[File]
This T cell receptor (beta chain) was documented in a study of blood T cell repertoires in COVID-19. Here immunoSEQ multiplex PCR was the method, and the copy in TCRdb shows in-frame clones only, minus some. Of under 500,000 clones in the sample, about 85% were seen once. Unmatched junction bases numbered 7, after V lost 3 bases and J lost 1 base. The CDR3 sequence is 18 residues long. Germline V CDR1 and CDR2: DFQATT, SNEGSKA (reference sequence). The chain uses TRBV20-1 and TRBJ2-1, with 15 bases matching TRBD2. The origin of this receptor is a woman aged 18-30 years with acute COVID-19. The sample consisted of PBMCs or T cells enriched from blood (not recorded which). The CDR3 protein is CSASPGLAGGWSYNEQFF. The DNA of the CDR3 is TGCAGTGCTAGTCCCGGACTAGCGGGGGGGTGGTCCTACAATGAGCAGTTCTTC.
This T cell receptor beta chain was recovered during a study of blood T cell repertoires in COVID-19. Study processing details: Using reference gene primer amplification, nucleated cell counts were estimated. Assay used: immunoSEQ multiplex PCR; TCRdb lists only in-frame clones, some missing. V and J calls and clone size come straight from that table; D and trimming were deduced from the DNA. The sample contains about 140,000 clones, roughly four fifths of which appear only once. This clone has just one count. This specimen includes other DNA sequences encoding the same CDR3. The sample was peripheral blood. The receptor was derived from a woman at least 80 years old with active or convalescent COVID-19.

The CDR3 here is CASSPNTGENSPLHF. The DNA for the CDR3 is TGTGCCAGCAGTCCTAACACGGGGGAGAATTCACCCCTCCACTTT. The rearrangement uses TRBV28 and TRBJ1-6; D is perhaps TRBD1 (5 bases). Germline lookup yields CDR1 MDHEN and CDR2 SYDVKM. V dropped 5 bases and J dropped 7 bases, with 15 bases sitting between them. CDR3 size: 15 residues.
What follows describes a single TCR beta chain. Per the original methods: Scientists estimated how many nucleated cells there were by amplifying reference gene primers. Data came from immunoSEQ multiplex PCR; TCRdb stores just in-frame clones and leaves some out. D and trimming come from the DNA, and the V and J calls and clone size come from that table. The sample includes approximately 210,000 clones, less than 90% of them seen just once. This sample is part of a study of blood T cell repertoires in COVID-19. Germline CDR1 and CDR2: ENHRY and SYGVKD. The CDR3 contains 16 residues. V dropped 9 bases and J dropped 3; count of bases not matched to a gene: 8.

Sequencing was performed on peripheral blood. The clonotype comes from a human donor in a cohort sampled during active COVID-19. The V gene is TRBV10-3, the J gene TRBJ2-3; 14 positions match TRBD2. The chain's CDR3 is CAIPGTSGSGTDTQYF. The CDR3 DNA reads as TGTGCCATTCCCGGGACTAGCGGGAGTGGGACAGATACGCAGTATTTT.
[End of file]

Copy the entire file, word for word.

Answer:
This T cell receptor (beta chain) was documented in a study of blood T cell repertoires in COVID-19. Here immunoSEQ multiplex PCR was the method, and the copy in TCRdb shows in-frame clones only, minus some. Of under 500,000 clones in the sample, about 85% were seen once. Unmatched junction bases numbered 7, after V lost 3 bases and J lost 1 base. The CDR3 sequence is 18 residues long. Germline V CDR1 and CDR2: DFQATT, SNEGSKA (reference sequence). The chain uses TRBV20-1 and TRBJ2-1, with 15 bases matching TRBD2. The origin of this receptor is a woman aged 18-30 years with acute COVID-19. The sample consisted of PBMCs or T cells enriched from blood (not recorded which). The CDR3 protein is CSASPGLAGGWSYNEQFF. The DNA of the CDR3 is TGCAGTGCTAGTCCCGGACTAGCGGGGGGGTGGTCCTACAATGAGCAGTTCTTC.
This T cell receptor beta chain was recovered during a study of blood T cell repertoires in COVID-19. Study processing details: Using reference gene primer amplification, nucleated cell counts were estimated. Assay used: immunoSEQ multiplex PCR; TCRdb lists only in-frame clones, some missing. V and J calls and clone size come straight from that table; D and trimming were deduced from the DNA. The sample contains about 140,000 clones, roughly four fifths of which appear only once. This clone has just one count. This specimen includes other DNA sequences encoding the same CDR3. The sample was peripheral blood. The receptor was derived from a woman at least 80 years old with active or convalescent COVID-19.

The CDR3 here is CASSPNTGENSPLHF. The DNA for the CDR3 is TGTGCCAGCAGTCCTAACACGGGGGAGAATTCACCCCTCCACTTT. The rearrangement uses TRBV28 and TRBJ1-6; D is perhaps TRBD1 (5 bases). Germline lookup yields CDR1 MDHEN and CDR2 SYDVKM. V dropped 5 bases and J dropped 7 bases, with 15 bases sitting between them. CDR3 size: 15 residues.
What follows describes a single TCR beta chain. Per the original methods: Scientists estimated how many nucleated cells there were by amplifying reference gene primers. Data came from immunoSEQ multiplex PCR; TCRdb stores just in-frame clones and leaves some out. D and trimming come from the DNA, and the V and J calls and clone size come from that table. The sample includes approximately 210,000 clones, less than 90% of them seen just once. This sample is part of a study of blood T cell repertoires in COVID-19. Germline CDR1 and CDR2: ENHRY and SYGVKD. The CDR3 contains 16 residues. V dropped 9 bases and J dropped 3; count of bases not matched to a gene: 8.

Sequencing was performed on peripheral blood. The clonotype comes from a human donor in a cohort sampled during active COVID-19. The V gene is TRBV10-3, the J gene TRBJ2-3; 14 positions match TRBD2. The chain's CDR3 is CAIPGTSGSGTDTQYF. The CDR3 DNA reads as TGTGCCATTCCCGGGACTAGCGGGAGTGGGACAGATACGCAGTATTTT.